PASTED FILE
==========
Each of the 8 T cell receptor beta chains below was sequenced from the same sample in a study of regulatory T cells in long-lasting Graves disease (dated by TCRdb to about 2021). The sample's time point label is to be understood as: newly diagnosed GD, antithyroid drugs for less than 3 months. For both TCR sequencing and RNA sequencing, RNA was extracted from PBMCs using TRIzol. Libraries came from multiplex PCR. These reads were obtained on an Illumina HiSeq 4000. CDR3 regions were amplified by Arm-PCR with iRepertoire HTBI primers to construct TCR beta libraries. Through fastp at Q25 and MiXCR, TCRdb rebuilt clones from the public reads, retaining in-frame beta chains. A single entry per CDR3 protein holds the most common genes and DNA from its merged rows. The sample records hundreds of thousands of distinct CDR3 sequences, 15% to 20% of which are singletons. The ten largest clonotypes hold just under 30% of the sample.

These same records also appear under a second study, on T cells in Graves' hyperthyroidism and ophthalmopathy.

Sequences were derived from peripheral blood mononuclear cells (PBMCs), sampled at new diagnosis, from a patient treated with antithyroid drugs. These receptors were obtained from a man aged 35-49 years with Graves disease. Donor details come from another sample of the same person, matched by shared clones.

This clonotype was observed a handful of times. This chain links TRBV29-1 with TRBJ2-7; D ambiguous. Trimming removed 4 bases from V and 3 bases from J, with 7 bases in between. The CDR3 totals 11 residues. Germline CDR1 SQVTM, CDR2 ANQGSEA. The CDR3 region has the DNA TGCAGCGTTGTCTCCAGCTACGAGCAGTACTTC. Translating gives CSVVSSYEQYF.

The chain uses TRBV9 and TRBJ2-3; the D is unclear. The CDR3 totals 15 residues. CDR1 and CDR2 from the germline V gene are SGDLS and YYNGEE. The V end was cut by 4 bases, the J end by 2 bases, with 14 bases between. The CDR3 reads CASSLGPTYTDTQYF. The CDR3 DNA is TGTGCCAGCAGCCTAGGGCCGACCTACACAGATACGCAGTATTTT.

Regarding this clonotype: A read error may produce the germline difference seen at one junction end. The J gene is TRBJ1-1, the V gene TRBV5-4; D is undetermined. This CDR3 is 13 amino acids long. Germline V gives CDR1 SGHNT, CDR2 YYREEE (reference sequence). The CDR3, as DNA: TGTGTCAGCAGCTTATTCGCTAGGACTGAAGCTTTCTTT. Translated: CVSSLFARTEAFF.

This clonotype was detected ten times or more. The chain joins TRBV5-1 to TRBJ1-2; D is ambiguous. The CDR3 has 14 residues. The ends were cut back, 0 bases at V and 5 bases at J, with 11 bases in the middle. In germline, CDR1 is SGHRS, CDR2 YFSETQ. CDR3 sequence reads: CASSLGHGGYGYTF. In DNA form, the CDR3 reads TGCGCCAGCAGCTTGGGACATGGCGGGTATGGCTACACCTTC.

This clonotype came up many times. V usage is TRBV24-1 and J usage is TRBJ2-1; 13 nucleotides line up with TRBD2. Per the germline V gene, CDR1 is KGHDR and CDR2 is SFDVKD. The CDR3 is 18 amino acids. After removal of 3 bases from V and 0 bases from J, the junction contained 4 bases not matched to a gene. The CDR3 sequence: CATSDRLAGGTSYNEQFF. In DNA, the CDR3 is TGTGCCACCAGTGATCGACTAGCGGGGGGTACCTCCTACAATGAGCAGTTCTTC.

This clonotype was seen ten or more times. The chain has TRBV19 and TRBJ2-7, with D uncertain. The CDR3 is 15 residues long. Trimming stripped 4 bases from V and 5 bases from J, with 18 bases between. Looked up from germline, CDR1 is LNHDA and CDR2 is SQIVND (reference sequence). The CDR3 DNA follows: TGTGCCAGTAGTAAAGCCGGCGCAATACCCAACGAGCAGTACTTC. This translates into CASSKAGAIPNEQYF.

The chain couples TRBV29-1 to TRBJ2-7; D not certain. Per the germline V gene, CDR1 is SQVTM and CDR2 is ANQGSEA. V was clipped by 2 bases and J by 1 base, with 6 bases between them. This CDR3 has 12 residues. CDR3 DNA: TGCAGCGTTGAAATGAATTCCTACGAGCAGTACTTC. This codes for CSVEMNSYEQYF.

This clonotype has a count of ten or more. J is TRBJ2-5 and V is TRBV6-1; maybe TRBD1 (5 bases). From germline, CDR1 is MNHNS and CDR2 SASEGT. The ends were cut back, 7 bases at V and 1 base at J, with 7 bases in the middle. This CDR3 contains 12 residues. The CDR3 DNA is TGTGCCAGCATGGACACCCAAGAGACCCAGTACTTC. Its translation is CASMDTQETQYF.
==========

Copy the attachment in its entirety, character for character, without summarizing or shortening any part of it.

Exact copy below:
Each of the 8 T cell receptor beta chains below was sequenced from the same sample in a study of regulatory T cells in long-lasting Graves disease (dated by TCRdb to about 2021). The sample's time point label is to be understood as: newly diagnosed GD, antithyroid drugs for less than 3 months. For both TCR sequencing and RNA sequencing, RNA was extracted from PBMCs using TRIzol. Libraries came from multiplex PCR. These reads were obtained on an Illumina HiSeq 4000. CDR3 regions were amplified by Arm-PCR with iRepertoire HTBI primers to construct TCR beta libraries. Through fastp at Q25 and MiXCR, TCRdb rebuilt clones from the public reads, retaining in-frame beta chains. A single entry per CDR3 protein holds the most common genes and DNA from its merged rows. The sample records hundreds of thousands of distinct CDR3 sequences, 15% to 20% of which are singletons. The ten largest clonotypes hold just under 30% of the sample.

These same records also appear under a second study, on T cells in Graves' hyperthyroidism and ophthalmopathy.

Sequences were derived from peripheral blood mononuclear cells (PBMCs), sampled at new diagnosis, from a patient treated with antithyroid drugs. These receptors were obtained from a man aged 35-49 years with Graves disease. Donor details come from another sample of the same person, matched by shared clones.

This clonotype was observed a handful of times. This chain links TRBV29-1 with TRBJ2-7; D ambiguous. Trimming removed 4 bases from V and 3 bases from J, with 7 bases in between. The CDR3 totals 11 residues. Germline CDR1 SQVTM, CDR2 ANQGSEA. The CDR3 region has the DNA TGCAGCGTTGTCTCCAGCTACGAGCAGTACTTC. Translating gives CSVVSSYEQYF.

The chain uses TRBV9 and TRBJ2-3; the D is unclear. The CDR3 totals 15 residues. CDR1 and CDR2 from the germline V gene are SGDLS and YYNGEE. The V end was cut by 4 bases, the J end by 2 bases, with 14 bases between. The CDR3 reads CASSLGPTYTDTQYF. The CDR3 DNA is TGTGCCAGCAGCCTAGGGCCGACCTACACAGATACGCAGTATTTT.

Regarding this clonotype: A read error may produce the germline difference seen at one junction end. The J gene is TRBJ1-1, the V gene TRBV5-4; D is undetermined. This CDR3 is 13 amino acids long. Germline V gives CDR1 SGHNT, CDR2 YYREEE (reference sequence). The CDR3, as DNA: TGTGTCAGCAGCTTATTCGCTAGGACTGAAGCTTTCTTT. Translated: CVSSLFARTEAFF.

This clonotype was detected ten times or more. The chain joins TRBV5-1 to TRBJ1-2; D is ambiguous. The CDR3 has 14 residues. The ends were cut back, 0 bases at V and 5 bases at J, with 11 bases in the middle. In germline, CDR1 is SGHRS, CDR2 YFSETQ. CDR3 sequence reads: CASSLGHGGYGYTF. In DNA form, the CDR3 reads TGCGCCAGCAGCTTGGGACATGGCGGGTATGGCTACACCTTC.

This clonotype came up many times. V usage is TRBV24-1 and J usage is TRBJ2-1; 13 nucleotides line up with TRBD2. Per the germline V gene, CDR1 is KGHDR and CDR2 is SFDVKD. The CDR3 is 18 amino acids. After removal of 3 bases from V and 0 bases from J, the junction contained 4 bases not matched to a gene. The CDR3 sequence: CATSDRLAGGTSYNEQFF. In DNA, the CDR3 is TGTGCCACCAGTGATCGACTAGCGGGGGGTACCTCCTACAATGAGCAGTTCTTC.

This clonotype was seen ten or more times. The chain has TRBV19 and TRBJ2-7, with D uncertain. The CDR3 is 15 residues long. Trimming stripped 4 bases from V and 5 bases from J, with 18 bases between. Looked up from germline, CDR1 is LNHDA and CDR2 is SQIVND (reference sequence). The CDR3 DNA follows: TGTGCCAGTAGTAAAGCCGGCGCAATACCCAACGAGCAGTACTTC. This translates into CASSKAGAIPNEQYF.

The chain couples TRBV29-1 to TRBJ2-7; D not certain. Per the germline V gene, CDR1 is SQVTM and CDR2 is ANQGSEA. V was clipped by 2 bases and J by 1 base, with 6 bases between them. This CDR3 has 12 residues. CDR3 DNA: TGCAGCGTTGAAATGAATTCCTACGAGCAGTACTTC. This codes for CSVEMNSYEQYF.

This clonotype has a count of ten or more. J is TRBJ2-5 and V is TRBV6-1; maybe TRBD1 (5 bases). From germline, CDR1 is MNHNS and CDR2 SASEGT. The ends were cut back, 7 bases at V and 1 base at J, with 7 bases in the middle. This CDR3 contains 12 residues. The CDR3 DNA is TGTGCCAGCATGGACACCCAAGAGACCCAGTACTTC. Its translation is CASMDTQETQYF.